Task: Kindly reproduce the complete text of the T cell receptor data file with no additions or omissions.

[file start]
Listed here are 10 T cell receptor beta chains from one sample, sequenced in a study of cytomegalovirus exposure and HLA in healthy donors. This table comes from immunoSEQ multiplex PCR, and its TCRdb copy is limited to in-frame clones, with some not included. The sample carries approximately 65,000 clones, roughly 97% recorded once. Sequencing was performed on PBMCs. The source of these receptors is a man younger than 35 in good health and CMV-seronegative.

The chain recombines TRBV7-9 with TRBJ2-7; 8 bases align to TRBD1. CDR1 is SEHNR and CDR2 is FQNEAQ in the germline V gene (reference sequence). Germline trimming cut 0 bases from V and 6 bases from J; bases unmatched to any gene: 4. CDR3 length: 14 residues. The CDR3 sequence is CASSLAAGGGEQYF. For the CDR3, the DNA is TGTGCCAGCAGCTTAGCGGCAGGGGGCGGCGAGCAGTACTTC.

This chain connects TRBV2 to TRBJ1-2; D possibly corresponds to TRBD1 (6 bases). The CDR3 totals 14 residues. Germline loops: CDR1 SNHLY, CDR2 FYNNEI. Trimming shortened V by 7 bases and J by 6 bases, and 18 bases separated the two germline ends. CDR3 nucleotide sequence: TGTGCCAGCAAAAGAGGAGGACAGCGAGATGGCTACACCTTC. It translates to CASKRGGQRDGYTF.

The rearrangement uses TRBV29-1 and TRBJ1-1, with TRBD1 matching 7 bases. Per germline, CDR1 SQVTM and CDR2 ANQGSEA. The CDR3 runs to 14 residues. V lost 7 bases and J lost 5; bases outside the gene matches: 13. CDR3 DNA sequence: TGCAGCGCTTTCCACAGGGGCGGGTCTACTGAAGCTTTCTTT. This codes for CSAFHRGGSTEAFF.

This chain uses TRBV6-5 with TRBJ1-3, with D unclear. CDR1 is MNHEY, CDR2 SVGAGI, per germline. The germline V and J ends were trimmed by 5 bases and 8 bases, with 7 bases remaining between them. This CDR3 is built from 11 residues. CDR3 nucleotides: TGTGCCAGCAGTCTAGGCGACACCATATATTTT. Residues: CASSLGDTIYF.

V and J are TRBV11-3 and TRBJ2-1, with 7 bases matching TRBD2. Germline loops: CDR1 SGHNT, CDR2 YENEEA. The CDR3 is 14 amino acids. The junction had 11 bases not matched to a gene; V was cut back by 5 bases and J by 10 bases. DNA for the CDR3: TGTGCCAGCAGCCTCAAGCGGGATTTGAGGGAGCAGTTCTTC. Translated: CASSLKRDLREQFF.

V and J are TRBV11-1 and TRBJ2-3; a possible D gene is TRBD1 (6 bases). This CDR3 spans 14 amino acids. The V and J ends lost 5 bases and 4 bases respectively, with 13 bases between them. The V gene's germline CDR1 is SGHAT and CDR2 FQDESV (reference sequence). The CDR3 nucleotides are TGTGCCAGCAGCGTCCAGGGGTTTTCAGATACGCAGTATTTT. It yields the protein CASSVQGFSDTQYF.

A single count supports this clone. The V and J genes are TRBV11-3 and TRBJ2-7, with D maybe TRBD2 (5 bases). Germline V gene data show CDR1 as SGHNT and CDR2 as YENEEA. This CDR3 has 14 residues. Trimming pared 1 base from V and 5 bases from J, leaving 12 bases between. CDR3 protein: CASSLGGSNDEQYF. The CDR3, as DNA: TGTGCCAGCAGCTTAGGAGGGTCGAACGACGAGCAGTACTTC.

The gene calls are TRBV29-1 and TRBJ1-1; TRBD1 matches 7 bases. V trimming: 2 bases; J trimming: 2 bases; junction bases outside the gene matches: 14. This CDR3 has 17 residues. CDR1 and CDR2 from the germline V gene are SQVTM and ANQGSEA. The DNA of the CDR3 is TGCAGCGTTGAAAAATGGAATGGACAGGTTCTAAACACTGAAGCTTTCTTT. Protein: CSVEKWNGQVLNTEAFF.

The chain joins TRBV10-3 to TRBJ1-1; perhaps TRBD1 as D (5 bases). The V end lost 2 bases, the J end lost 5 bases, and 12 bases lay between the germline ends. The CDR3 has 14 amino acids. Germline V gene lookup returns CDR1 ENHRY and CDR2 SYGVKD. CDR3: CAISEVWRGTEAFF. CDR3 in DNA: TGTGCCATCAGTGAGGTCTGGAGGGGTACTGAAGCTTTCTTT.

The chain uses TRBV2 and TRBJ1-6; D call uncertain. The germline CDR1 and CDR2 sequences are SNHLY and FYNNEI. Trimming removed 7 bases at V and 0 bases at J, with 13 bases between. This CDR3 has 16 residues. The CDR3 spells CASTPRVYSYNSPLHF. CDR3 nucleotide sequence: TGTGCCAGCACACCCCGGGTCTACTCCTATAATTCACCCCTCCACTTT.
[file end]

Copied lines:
Listed here are 10 T cell receptor beta chains from one sample, sequenced in a study of cytomegalovirus exposure and HLA in healthy donors. This table comes from immunoSEQ multiplex PCR, and its TCRdb copy is limited to in-frame clones, with some not included. The sample carries approximately 65,000 clones, roughly 97% recorded once. Sequencing was performed on PBMCs. The source of these receptors is a man younger than 35 in good health and CMV-seronegative.

The chain recombines TRBV7-9 with TRBJ2-7; 8 bases align to TRBD1. CDR1 is SEHNR and CDR2 is FQNEAQ in the germline V gene (reference sequence). Germline trimming cut 0 bases from V and 6 bases from J; bases unmatched to any gene: 4. CDR3 length: 14 residues. The CDR3 sequence is CASSLAAGGGEQYF. For the CDR3, the DNA is TGTGCCAGCAGCTTAGCGGCAGGGGGCGGCGAGCAGTACTTC.

This chain connects TRBV2 to TRBJ1-2; D possibly corresponds to TRBD1 (6 bases). The CDR3 totals 14 residues. Germline loops: CDR1 SNHLY, CDR2 FYNNEI. Trimming shortened V by 7 bases and J by 6 bases, and 18 bases separated the two germline ends. CDR3 nucleotide sequence: TGTGCCAGCAAAAGAGGAGGACAGCGAGATGGCTACACCTTC. It translates to CASKRGGQRDGYTF.

The rearrangement uses TRBV29-1 and TRBJ1-1, with TRBD1 matching 7 bases. Per germline, CDR1 SQVTM and CDR2 ANQGSEA. The CDR3 runs to 14 residues. V lost 7 bases and J lost 5; bases outside the gene matches: 13. CDR3 DNA sequence: TGCAGCGCTTTCCACAGGGGCGGGTCTACTGAAGCTTTCTTT. This codes for CSAFHRGGSTEAFF.

This chain uses TRBV6-5 with TRBJ1-3, with D unclear. CDR1 is MNHEY, CDR2 SVGAGI, per germline. The germline V and J ends were trimmed by 5 bases and 8 bases, with 7 bases remaining between them. This CDR3 is built from 11 residues. CDR3 nucleotides: TGTGCCAGCAGTCTAGGCGACACCATATATTTT. Residues: CASSLGDTIYF.

V and J are TRBV11-3 and TRBJ2-1, with 7 bases matching TRBD2. Germline loops: CDR1 SGHNT, CDR2 YENEEA. The CDR3 is 14 amino acids. The junction had 11 bases not matched to a gene; V was cut back by 5 bases and J by 10 bases. DNA for the CDR3: TGTGCCAGCAGCCTCAAGCGGGATTTGAGGGAGCAGTTCTTC. Translated: CASSLKRDLREQFF.

V and J are TRBV11-1 and TRBJ2-3; a possible D gene is TRBD1 (6 bases). This CDR3 spans 14 amino acids. The V and J ends lost 5 bases and 4 bases respectively, with 13 bases between them. The V gene's germline CDR1 is SGHAT and CDR2 FQDESV (reference sequence). The CDR3 nucleotides are TGTGCCAGCAGCGTCCAGGGGTTTTCAGATACGCAGTATTTT. It yields the protein CASSVQGFSDTQYF.

A single count supports this clone. The V and J genes are TRBV11-3 and TRBJ2-7, with D maybe TRBD2 (5 bases). Germline V gene data show CDR1 as SGHNT and CDR2 as YENEEA. This CDR3 has 14 residues. Trimming pared 1 base from V and 5 bases from J, leaving 12 bases between. CDR3 protein: CASSLGGSNDEQYF. The CDR3, as DNA: TGTGCCAGCAGCTTAGGAGGGTCGAACGACGAGCAGTACTTC.

The gene calls are TRBV29-1 and TRBJ1-1; TRBD1 matches 7 bases. V trimming: 2 bases; J trimming: 2 bases; junction bases outside the gene matches: 14. This CDR3 has 17 residues. CDR1 and CDR2 from the germline V gene are SQVTM and ANQGSEA. The DNA of the CDR3 is TGCAGCGTTGAAAAATGGAATGGACAGGTTCTAAACACTGAAGCTTTCTTT. Protein: CSVEKWNGQVLNTEAFF.

The chain joins TRBV10-3 to TRBJ1-1; perhaps TRBD1 as D (5 bases). The V end lost 2 bases, the J end lost 5 bases, and 12 bases lay between the germline ends. The CDR3 has 14 amino acids. Germline V gene lookup returns CDR1 ENHRY and CDR2 SYGVKD. CDR3: CAISEVWRGTEAFF. CDR3 in DNA: TGTGCCATCAGTGAGGTCTGGAGGGGTACTGAAGCTTTCTTT.

The chain uses TRBV2 and TRBJ1-6; D call uncertain. The germline CDR1 and CDR2 sequences are SNHLY and FYNNEI. Trimming removed 7 bases at V and 0 bases at J, with 13 bases between. This CDR3 has 16 residues. The CDR3 spells CASTPRVYSYNSPLHF. CDR3 nucleotide sequence: TGTGCCAGCACACCCCGGGTCTACTCCTATAATTCACCCCTCCACTTT.